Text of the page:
A long-awaited, government-funded study designed to test claims that testosterone can fix low libido, low mood, and low energy in older men has found that the therapy sort of helps.
The hormone was somewhat better than a placebo for improving sexual function and mood, but not fatigue or walking speed. The findings are in Thursday's New England Journal of Medicine.
Still to be reported by the "T Trials" are analyses of testosterone's effects on memory, anemia, bone density, and coronary plaque buildup.
The caveat is that this $50 million research milestone cannot draw conclusions about the downsides of therapy. Though it was the largest study ever to pit testosterone against placebo - for a year in 790 men over age 64 - it was too small and too brief to settle concerns about heart attack, stroke, and prostate cancer risks.
University of Pennsylvania endocrinologist Peter J. Snyder, leader of the T Trials, said the finding of some modest benefits "should have no immediate effect on prescribing practices."
Current prescribing practices are troubling, the U.S. Food and Drug Administration has concluded. Over the last year, the agency has tried to crack down on the overprescribing of testosterone gels and injections. The $2 billion "Low T" market is mostly made up of men ages 40 to 64, many of whom take the drug without getting tested for testosterone deficiency, the FDA found.
Last March, the FDA ordered drugmakers to clearly say on product labeling that testosterone supplements are approved only to treat low levels caused by disease or injury, not by normal aging. Makers were also required to add a warning that the drug may increase the risk of heart attacks and stroke.
The T Trials, begun in 2009 and conducted at 12 medical centers across the country, enrolled senior men with confirmed abnormally low testosterone levels, plus one or more age-related symptoms that the quintessential male hormone might improve. AbbVie Inc. donated both its Androgel and the placebo gel.
The design of the trials was complex. To track some symptoms, such as sexual function and mood, the men repeatedly answered questionnaires over the course of the year. The men were also given various exams and tests. For example, the physical function trial looked to see how many men could walk at least an additional 50 meters - a little more than half a football field - in six minutes.
The study's 33 researchers - almost half with financial ties to testosterone makers - concluded the drug had "small to moderate" benefits on mood, sexual desire, and erectile function. However, the erectile effect was less than reported with drugs like Viagra.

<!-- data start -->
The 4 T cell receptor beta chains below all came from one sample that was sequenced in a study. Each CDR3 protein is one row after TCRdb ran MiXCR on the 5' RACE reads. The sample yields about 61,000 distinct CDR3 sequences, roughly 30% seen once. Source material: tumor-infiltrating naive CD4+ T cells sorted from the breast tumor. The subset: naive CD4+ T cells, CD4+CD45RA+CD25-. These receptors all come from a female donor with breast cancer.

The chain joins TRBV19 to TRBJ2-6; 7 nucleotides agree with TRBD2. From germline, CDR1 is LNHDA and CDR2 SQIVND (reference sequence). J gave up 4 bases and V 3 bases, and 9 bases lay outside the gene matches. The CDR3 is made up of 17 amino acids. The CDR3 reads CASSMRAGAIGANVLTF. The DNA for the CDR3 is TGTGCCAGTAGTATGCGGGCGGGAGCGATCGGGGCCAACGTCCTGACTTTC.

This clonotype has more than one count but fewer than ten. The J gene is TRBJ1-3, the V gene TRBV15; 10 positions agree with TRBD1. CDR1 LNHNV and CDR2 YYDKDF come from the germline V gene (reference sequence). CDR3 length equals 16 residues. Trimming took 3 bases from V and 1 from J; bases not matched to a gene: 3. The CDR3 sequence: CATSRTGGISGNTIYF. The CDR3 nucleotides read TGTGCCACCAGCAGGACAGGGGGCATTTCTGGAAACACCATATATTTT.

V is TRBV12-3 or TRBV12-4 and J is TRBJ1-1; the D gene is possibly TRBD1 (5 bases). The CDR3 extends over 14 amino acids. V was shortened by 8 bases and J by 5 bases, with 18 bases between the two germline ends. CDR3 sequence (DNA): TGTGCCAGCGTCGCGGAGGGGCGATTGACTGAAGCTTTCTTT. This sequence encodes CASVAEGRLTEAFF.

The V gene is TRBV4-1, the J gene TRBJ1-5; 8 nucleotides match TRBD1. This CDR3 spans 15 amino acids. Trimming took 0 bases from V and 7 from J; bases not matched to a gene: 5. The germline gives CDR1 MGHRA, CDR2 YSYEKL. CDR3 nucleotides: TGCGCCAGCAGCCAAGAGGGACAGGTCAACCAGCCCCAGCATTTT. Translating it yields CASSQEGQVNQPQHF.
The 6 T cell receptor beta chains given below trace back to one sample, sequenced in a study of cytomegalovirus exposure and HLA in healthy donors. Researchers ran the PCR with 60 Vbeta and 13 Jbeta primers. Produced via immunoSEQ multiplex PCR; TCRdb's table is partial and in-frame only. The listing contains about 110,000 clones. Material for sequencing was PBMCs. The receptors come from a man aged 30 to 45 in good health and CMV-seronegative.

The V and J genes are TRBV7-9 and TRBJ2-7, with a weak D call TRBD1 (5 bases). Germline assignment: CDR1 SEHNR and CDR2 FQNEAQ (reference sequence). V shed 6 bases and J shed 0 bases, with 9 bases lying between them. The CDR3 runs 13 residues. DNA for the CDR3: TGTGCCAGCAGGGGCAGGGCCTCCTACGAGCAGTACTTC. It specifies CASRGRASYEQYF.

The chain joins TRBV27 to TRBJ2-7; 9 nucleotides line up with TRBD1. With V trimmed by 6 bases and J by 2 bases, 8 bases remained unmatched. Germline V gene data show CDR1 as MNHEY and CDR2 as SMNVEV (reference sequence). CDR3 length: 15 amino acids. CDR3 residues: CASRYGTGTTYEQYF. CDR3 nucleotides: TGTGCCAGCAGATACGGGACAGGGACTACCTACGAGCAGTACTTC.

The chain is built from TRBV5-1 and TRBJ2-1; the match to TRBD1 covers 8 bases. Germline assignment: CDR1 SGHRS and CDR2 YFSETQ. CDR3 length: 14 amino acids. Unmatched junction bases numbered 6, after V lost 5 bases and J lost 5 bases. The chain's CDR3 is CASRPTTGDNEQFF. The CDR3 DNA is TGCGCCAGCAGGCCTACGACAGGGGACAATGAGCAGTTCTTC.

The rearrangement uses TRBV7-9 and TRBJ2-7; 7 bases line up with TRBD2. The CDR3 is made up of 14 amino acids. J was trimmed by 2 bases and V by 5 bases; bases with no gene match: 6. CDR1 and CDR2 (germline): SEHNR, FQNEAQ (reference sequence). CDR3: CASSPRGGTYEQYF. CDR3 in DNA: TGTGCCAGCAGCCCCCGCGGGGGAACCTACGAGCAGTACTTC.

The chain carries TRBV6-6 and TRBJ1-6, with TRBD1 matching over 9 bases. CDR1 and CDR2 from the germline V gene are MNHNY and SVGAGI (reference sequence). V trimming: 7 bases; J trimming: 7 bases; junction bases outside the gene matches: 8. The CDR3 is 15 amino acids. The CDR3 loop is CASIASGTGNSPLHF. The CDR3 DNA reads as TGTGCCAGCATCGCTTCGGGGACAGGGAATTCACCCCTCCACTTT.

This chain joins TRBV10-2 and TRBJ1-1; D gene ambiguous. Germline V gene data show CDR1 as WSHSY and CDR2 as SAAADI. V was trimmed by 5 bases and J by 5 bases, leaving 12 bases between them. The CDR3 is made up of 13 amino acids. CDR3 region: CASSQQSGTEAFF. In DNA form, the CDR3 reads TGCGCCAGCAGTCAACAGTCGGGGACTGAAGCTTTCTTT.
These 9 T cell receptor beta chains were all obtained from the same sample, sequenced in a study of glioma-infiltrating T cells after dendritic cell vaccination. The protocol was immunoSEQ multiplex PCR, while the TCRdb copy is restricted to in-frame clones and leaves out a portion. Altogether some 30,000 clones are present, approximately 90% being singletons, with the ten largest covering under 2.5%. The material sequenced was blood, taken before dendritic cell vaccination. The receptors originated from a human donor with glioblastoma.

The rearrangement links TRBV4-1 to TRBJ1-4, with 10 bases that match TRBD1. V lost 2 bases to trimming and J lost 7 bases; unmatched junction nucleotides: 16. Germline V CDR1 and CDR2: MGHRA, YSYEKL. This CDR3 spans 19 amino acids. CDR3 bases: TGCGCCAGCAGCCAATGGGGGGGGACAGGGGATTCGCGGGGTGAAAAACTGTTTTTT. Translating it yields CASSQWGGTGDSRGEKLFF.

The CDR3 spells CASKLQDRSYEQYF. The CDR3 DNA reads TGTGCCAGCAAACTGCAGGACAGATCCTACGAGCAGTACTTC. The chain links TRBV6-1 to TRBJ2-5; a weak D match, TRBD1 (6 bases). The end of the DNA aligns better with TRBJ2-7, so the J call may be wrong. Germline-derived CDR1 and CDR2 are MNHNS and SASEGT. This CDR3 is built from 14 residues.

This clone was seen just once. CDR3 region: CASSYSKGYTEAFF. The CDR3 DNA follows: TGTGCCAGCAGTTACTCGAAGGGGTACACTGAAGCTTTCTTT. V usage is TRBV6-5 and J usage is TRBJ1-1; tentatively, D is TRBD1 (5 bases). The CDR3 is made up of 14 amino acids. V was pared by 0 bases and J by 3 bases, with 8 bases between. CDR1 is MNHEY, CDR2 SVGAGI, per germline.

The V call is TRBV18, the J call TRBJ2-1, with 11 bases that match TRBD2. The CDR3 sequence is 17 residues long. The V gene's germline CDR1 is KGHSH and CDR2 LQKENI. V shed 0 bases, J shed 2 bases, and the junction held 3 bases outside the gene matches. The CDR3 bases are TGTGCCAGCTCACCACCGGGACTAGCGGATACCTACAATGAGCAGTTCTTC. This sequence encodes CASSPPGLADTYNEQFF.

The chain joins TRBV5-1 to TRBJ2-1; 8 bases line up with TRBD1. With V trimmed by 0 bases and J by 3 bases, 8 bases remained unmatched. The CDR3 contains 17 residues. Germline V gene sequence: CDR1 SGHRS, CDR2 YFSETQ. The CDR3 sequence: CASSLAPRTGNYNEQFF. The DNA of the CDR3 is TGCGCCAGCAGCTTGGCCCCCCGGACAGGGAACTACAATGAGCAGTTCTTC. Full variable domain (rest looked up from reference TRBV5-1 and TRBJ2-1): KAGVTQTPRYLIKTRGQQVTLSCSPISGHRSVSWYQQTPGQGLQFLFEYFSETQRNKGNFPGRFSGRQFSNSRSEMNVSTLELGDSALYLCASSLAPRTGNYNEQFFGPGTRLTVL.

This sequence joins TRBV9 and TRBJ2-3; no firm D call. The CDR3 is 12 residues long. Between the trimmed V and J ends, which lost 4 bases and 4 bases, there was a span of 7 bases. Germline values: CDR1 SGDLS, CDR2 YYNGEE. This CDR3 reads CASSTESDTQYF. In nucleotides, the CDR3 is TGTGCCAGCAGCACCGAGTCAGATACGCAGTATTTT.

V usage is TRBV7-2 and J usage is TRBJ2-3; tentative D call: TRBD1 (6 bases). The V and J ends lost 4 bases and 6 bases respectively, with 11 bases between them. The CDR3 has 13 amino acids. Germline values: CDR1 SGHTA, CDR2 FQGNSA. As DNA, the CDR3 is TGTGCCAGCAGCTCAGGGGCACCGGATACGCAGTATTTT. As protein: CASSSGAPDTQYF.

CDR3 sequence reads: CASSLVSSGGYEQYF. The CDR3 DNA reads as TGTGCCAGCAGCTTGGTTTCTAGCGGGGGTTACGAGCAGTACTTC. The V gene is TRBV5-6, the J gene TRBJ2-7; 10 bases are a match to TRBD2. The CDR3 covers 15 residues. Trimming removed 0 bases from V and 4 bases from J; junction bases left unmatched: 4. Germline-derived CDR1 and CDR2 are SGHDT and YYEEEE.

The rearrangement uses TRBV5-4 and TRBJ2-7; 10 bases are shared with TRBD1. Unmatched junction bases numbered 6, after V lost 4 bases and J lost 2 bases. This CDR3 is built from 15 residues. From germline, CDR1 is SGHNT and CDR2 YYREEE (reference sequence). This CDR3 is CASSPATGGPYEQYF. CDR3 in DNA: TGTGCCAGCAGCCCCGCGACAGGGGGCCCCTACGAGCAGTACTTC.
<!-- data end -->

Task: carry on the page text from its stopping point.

Thomas Perls, a Boston Medical Center geriatrician who has written editorials criticizing "disease-mongering" in testosterone advertising, pointed out that 63 percent of men in the T Trials were obese.
"Obesity is a much more important cause of low testosterone than aging," Perls said. "The treatment they required was a weight-loss program."
Jesse Mills, a University of California, Los Angeles, urologist specializing in male reproductive medicine, who has consulted for testosterone manufacturers, called the study a "landmark" that "sets the stage for a better discussion of what testosterone does and doesn't do."
He said he believes treating obesity and low testosterone are not mutually exclusive.
"Why one or the other? Why not do both? Diet, exercise, and testosterone," he said.
Michael Carome, director of health research for the consumer advocacy group Public Citizen, said both advocates and critics of Low T therapy will "find what they want" in the new paper.
"Those doctors who advocate for use of testosterone will obviously trumpet these results," he said. "For those of us who have raised concerns about the safety . . . this doesn't give us any further information to help assess the risks."
In 2002, the National Institutes of Health considered underwriting a study big enough to weigh testosterone's risk-benefit balance. The NIH had funded the Women's Health Initiative, the mammoth $725 million trial that shattered conventional wisdom in 2002 by showing that menopausal hormone replacement therapy does more harm than good.
Government advisers were worried that the advent of rub-on testosterone gels (testosterone is hard to absorb from pills) was leading aging men to embrace the same kind of sex-hormone use that backfired on women.
But unlike estrogen, testosterone's research record was so scant that evidence of benefits was lacking. Ultimately, the NIH decided it would be premature to try to tease out the risks until the benefits - if any - were clearer.
"The significance of this paper," Snyder said, "is that for the first time, we do know something about the possible benefits."
As for risks, last March the FDA ordered drugmakers to conduct a "well-designed" clinical trial to address the question of cardiovascular risks. The trial has not yet started.